Recipe from Tea and Cookies by Rick Rodgers (William Morrow Cookbooks, 2010)Makes about 20 cookies
A few years ago, during one of my holiday cooking classes, an Argentine-born student (whose name I unfortunately never got) told me about alfajores, meltingly tender cookies sandwiched with rich dulce de leche. The next time she attended class, she brought me the recipe.The cornstarch in the dough gives the cookies their amazing delicate texture. I can't recommend alfajores highly enough. The creamy aroma and flavor of Formosa Milk oolong is sensational with the caramel-like dulce de leche.
1. Sift the flour, cornstarch, baking powder, and salt together. Cream the butter and granulated sugar together in a large bowl with an electric mixer on high speed until the mixture is very light in color and texture, about 2 minutes. Do not overbeat. Gradually beat in the egg mixture. Gradually stir in the flour mixture to make a soft dough.
- 1¼ cups all-purpose flour
- 3/4 cup cornstarch
- 1 teaspoon baking powder
- ¼ teaspoon salt
- 8 tablespoons (1 stick) unsalted butter, at room temperature
- ½ cup granulated sugar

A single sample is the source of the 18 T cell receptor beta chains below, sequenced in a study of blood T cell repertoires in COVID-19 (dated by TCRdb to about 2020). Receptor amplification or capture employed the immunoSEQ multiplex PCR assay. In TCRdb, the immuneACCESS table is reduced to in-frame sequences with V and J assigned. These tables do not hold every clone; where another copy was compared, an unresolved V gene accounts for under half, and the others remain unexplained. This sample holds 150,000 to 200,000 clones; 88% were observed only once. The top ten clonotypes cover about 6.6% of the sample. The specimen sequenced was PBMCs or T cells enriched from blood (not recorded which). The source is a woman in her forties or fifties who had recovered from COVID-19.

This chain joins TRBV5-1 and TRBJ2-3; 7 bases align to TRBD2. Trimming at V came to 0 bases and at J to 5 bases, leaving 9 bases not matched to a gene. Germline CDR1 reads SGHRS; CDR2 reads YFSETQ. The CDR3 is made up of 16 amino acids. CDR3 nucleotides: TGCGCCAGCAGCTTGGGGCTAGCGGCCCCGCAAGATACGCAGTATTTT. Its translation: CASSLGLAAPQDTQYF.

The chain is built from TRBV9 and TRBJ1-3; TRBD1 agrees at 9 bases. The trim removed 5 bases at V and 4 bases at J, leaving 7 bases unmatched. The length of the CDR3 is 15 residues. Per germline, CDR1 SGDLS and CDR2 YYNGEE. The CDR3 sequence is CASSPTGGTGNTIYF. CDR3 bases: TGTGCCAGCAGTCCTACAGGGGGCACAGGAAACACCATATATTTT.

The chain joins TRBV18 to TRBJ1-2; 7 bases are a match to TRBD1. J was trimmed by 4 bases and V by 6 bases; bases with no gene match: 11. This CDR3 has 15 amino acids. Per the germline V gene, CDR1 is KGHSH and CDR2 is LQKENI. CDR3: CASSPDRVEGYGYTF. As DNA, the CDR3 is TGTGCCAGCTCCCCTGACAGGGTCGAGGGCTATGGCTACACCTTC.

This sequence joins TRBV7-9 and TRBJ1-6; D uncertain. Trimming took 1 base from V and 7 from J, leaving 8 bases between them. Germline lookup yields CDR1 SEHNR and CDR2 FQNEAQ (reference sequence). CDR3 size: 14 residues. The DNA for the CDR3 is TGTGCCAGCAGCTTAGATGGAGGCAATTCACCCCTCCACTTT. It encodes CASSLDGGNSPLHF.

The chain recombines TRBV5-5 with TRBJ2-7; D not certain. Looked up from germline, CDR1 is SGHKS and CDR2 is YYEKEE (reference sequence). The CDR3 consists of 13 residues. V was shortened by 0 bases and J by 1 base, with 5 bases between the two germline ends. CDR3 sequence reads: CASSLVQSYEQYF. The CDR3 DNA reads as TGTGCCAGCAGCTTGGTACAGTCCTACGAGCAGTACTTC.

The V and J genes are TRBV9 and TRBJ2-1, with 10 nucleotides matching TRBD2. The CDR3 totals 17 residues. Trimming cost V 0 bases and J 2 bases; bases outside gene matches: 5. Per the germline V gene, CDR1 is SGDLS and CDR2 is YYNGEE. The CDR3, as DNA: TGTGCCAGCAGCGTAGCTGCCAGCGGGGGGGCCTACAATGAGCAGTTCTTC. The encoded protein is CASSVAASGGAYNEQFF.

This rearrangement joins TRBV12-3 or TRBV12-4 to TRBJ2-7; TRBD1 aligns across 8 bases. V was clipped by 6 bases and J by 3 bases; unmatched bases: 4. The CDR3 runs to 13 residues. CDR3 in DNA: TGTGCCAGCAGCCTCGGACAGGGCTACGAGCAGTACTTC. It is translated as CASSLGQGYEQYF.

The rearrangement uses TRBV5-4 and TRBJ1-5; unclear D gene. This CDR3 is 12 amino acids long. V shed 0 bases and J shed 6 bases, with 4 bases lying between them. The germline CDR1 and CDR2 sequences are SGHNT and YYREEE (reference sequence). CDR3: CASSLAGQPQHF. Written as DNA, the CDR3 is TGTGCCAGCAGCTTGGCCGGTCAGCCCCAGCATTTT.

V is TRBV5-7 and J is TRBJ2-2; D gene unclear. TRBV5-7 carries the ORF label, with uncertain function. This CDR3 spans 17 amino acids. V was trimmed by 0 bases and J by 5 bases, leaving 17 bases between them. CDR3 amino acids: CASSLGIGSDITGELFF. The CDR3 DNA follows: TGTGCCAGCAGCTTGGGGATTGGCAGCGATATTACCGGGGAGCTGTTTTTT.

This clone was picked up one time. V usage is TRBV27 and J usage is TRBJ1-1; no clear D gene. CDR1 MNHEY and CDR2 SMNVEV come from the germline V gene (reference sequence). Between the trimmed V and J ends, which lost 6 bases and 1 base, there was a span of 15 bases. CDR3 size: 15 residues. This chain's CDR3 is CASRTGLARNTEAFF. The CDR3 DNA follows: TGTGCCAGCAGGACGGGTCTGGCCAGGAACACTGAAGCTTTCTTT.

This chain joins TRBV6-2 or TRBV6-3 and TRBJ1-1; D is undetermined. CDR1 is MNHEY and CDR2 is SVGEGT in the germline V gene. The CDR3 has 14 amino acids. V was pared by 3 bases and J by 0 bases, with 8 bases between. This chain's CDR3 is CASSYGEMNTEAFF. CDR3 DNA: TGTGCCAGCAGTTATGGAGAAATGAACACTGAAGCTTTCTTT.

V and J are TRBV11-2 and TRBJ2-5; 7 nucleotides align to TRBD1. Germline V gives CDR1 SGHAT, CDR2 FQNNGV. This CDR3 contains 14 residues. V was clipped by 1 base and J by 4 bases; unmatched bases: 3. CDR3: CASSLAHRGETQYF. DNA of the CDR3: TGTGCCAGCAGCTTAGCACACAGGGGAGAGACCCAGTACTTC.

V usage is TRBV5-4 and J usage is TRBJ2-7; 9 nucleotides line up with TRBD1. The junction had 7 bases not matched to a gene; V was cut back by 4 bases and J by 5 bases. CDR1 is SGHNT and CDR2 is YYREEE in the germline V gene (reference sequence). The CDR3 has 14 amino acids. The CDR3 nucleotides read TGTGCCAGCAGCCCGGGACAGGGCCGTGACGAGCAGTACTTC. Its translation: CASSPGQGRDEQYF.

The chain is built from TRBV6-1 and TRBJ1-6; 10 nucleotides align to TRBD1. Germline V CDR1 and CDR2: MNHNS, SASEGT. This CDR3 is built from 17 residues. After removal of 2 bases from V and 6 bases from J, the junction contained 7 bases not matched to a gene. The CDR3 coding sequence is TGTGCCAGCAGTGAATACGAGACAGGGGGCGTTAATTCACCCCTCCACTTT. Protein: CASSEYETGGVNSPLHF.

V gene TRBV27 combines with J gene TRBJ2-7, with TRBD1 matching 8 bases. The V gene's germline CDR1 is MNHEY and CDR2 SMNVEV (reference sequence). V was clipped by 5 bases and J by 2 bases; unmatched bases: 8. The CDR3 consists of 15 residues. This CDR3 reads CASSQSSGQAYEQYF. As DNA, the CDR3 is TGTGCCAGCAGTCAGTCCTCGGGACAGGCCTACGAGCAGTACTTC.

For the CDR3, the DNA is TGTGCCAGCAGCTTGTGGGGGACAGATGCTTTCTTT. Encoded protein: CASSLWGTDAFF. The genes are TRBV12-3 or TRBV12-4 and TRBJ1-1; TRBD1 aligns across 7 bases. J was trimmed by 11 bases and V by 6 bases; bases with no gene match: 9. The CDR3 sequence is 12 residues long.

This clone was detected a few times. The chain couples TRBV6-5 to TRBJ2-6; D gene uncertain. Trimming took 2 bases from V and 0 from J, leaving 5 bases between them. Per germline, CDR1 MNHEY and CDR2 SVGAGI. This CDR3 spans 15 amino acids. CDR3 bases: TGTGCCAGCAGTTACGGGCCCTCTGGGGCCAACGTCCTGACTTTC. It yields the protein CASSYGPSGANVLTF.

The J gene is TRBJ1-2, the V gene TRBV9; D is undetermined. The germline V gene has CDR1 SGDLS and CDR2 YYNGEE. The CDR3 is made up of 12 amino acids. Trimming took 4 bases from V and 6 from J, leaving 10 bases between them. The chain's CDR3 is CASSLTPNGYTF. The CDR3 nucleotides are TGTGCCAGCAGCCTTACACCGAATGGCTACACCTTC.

- 1 large egg plus 1 egg yolk, beaten together
- 2/3 cup store-bought dulce de leche (see Note)
- Confectioners' sugar for garnish (optional)
2. Divide the dough in half and shape each portion into a thick disk. Wrap each in plastic wrap or wax paper. Refrigerate until chilled and firm enough to roll out, at least 2 hours and up to 1 day. (If the dough is very chilled and hard, let it stand at room temperature for 10 minutes before rolling out.)
3. Position a rack in the center of the oven and preheat the oven to 350F. Line two large baking sheets with parchment paper.
4. Unwrap one portion of dough and place on a lightly floured work surface. Dust the top with flour and roll out 1/8 inch thick. Using a 2¼-inch-wide heart-shaped cookie cutter, cut out hearts of dough and transfer them to a baking sheet, placing 1 inch apart. Gather up the scraps and roll out until all of the dough has been cut out. Repeat with the other portion of dough.
5. Bake, switching the position of the baking sheets from top to bottom and front to back halfway through baking, until cookies look set and dry, but are not browned at all,
12 to 14 minutes.
6. Let cool on the baking sheets for 5 minutes. Transfer to wire cake racks and let cool completely.
7. For each cookie, dollop about 1 teaspoon of the dulce de leche onto the flat side of a cookie, then top with a second cookie, flat sides facing. Press gently to make the two cookies adhere. (The cookies can be stored in an airtight container for up to 4 days.) Just before serving, sift confectioners' sugar, if using, over the tops of the cookies.
Note: Dulce de leche can be purchased in cans or jars at Latino groceries and many supermarkets and specialty food stores. You can buy authentic Argentinean dulce de leche online from www.amigofoods.com. Leftover dulce de leche can be refrigerated in a covered container for up to 2 weeks. It is great stirred into hot tea instead of milk and sugar.